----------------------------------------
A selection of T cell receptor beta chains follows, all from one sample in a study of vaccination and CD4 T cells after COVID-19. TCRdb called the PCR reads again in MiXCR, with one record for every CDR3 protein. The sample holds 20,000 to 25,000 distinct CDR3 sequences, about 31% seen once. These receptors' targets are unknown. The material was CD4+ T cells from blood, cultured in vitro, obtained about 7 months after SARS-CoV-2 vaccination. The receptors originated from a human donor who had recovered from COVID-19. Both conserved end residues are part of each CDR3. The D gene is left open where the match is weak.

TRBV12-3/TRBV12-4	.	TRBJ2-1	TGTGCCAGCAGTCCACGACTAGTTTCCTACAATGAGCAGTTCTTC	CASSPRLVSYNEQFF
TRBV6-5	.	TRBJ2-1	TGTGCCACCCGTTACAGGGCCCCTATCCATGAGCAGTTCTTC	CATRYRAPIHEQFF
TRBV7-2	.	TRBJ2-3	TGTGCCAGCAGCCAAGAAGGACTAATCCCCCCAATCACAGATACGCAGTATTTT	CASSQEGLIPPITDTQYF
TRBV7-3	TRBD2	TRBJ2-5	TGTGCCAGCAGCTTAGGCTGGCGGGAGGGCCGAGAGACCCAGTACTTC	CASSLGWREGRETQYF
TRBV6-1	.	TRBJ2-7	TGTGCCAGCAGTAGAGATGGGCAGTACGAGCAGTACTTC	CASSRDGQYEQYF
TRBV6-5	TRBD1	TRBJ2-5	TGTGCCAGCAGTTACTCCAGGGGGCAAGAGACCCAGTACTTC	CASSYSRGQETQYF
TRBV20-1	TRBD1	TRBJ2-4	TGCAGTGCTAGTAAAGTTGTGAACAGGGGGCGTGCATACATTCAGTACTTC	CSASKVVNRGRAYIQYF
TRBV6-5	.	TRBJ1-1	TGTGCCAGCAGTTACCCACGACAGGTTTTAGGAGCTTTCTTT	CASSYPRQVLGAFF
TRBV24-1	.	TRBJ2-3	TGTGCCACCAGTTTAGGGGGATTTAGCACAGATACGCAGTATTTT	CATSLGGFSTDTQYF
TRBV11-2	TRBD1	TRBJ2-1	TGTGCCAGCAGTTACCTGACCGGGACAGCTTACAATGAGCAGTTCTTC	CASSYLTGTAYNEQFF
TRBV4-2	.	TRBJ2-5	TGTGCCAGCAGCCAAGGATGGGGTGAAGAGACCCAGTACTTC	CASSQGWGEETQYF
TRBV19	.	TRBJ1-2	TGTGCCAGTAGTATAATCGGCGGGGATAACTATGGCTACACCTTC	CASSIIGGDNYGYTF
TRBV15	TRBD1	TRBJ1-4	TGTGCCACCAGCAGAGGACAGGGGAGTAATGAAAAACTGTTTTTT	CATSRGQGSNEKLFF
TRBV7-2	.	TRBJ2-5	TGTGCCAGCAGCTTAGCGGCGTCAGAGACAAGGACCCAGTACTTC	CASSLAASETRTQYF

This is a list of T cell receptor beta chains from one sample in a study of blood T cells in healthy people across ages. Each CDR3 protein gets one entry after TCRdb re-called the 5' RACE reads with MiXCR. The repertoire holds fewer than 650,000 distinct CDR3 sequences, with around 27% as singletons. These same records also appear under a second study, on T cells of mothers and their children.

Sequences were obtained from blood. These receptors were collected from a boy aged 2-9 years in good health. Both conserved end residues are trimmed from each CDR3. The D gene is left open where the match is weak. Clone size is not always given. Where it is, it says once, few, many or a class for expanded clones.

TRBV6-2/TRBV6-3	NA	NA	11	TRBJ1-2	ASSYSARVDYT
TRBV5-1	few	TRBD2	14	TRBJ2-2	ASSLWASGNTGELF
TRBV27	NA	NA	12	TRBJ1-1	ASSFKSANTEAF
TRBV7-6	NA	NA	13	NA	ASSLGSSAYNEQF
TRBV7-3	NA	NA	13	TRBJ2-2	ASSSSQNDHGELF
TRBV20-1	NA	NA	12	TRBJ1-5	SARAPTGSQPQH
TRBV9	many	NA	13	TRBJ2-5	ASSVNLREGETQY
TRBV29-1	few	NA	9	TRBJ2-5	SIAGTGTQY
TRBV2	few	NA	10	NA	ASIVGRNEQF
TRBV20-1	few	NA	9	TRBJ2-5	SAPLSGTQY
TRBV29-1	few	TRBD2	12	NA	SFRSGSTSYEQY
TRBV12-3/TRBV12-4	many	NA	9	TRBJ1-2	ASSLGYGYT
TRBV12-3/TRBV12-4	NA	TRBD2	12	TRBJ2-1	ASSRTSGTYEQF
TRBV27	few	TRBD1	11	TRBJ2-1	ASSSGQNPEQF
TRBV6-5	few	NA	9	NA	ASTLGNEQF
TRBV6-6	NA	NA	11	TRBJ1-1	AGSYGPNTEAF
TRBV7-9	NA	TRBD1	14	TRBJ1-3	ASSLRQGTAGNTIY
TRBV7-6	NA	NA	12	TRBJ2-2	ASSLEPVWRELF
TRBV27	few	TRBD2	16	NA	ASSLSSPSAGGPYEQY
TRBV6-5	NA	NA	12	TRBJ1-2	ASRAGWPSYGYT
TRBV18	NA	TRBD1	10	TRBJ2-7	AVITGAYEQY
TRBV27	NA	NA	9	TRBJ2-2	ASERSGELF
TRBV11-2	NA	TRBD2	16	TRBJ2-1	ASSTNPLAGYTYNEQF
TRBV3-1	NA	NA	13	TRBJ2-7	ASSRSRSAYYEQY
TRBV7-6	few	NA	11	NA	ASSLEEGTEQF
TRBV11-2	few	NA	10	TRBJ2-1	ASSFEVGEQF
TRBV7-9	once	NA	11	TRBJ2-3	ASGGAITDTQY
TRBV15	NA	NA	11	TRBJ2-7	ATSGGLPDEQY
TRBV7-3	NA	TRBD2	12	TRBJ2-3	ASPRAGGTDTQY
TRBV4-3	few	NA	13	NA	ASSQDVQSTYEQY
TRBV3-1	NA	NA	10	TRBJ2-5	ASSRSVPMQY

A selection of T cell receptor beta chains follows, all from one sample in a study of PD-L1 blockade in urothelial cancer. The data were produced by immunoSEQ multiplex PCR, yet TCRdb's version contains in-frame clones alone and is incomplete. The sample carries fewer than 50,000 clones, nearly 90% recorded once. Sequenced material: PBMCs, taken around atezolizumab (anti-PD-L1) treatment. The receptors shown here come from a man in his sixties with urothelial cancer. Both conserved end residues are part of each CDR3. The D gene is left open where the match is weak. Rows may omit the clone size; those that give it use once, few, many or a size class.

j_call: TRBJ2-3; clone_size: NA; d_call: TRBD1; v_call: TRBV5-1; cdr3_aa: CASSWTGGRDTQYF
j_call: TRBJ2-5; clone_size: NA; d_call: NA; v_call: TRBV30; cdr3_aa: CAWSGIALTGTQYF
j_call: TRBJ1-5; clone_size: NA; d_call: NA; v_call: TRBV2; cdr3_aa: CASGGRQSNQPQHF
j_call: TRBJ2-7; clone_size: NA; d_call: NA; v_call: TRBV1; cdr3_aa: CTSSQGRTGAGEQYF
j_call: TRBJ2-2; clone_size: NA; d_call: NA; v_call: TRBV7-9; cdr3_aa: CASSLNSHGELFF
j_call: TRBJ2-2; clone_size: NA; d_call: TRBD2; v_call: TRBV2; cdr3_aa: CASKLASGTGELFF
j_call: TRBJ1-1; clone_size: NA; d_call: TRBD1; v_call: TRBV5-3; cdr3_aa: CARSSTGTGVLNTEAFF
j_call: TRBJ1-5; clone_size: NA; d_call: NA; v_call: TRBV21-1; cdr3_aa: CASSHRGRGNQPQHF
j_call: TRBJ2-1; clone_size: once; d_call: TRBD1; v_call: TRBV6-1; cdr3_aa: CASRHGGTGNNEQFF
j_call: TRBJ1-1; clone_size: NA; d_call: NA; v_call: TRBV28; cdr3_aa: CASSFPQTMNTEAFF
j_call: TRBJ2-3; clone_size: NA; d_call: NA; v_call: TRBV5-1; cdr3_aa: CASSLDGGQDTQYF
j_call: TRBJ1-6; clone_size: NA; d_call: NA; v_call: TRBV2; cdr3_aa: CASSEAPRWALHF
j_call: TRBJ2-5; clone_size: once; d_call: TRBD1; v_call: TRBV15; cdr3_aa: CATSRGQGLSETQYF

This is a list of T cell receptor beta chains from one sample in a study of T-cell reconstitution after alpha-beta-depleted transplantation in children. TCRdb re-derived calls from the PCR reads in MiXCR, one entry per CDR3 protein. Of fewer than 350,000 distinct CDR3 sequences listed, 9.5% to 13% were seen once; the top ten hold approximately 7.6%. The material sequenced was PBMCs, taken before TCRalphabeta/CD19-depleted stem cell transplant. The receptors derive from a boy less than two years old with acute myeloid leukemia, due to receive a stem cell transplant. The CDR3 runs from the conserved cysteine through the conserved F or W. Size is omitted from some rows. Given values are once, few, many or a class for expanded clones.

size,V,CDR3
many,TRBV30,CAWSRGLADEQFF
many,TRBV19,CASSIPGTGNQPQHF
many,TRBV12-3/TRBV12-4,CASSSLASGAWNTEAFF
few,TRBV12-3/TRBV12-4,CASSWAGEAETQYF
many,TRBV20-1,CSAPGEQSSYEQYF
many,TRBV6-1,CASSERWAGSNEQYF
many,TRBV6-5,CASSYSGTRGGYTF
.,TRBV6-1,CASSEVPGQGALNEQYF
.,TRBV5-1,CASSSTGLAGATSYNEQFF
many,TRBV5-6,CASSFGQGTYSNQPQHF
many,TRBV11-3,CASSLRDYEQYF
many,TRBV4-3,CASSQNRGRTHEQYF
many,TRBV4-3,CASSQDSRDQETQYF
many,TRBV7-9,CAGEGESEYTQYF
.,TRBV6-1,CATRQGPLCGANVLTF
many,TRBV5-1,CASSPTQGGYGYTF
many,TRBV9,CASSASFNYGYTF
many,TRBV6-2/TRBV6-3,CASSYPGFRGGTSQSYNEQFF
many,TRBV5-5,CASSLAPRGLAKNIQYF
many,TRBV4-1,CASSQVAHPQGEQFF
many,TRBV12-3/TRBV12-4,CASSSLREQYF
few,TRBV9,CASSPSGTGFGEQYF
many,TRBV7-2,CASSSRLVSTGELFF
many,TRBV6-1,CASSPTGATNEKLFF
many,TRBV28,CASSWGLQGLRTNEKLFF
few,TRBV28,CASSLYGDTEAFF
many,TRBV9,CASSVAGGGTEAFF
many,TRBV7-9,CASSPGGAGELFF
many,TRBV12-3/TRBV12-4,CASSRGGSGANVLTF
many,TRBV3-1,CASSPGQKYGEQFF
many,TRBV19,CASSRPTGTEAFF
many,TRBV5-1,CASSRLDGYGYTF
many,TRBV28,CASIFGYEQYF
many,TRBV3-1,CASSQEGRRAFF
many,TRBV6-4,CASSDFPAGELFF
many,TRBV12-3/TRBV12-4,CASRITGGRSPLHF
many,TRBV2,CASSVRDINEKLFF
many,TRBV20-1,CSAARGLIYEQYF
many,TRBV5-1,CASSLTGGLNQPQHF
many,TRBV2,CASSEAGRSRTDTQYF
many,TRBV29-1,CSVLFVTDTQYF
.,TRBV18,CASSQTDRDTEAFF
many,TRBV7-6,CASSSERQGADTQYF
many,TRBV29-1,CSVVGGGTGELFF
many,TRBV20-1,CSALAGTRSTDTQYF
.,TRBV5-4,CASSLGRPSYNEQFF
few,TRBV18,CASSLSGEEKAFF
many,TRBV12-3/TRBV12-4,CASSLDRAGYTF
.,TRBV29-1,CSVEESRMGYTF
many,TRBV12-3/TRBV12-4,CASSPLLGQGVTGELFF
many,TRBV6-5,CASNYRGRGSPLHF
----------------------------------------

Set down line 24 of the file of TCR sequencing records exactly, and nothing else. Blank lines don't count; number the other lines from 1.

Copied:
TRBV9	many	NA	13	TRBJ2-5	ASSVNLREGETQY